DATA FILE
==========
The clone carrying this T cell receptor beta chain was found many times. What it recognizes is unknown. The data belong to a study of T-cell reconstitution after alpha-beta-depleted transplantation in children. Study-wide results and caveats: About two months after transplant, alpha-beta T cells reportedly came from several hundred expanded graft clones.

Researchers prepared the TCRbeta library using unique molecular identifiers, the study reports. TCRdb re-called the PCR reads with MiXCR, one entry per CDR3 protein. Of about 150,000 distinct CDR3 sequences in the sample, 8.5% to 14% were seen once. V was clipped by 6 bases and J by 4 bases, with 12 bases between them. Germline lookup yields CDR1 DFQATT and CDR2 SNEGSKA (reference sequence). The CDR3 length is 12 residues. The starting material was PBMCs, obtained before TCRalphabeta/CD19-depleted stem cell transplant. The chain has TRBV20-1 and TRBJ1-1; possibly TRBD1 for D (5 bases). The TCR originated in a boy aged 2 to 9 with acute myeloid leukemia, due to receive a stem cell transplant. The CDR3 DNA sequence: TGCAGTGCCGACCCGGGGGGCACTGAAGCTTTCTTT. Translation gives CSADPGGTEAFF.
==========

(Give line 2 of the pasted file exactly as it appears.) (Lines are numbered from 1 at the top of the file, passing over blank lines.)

Researchers prepared the TCRbeta library using unique molecular identifiers, the study reports. TCRdb re-called the PCR reads with MiXCR, one entry per CDR3 protein. Of about 150,000 distinct CDR3 sequences in the sample, 8.5% to 14% were seen once. V was clipped by 6 bases and J by 4 bases, with 12 bases between them. Germline lookup yields CDR1 DFQATT and CDR2 SNEGSKA (reference sequence). The CDR3 length is 12 residues. The starting material was PBMCs, obtained before TCRalphabeta/CD19-depleted stem cell transplant. The chain has TRBV20-1 and TRBJ1-1; possibly TRBD1 for D (5 bases). The TCR originated in a boy aged 2 to 9 with acute myeloid leukemia, due to receive a stem cell transplant. The CDR3 DNA sequence: TGCAGTGCCGACCCGGGGGGCACTGAAGCTTTCTTT. Translation gives CSADPGGTEAFF.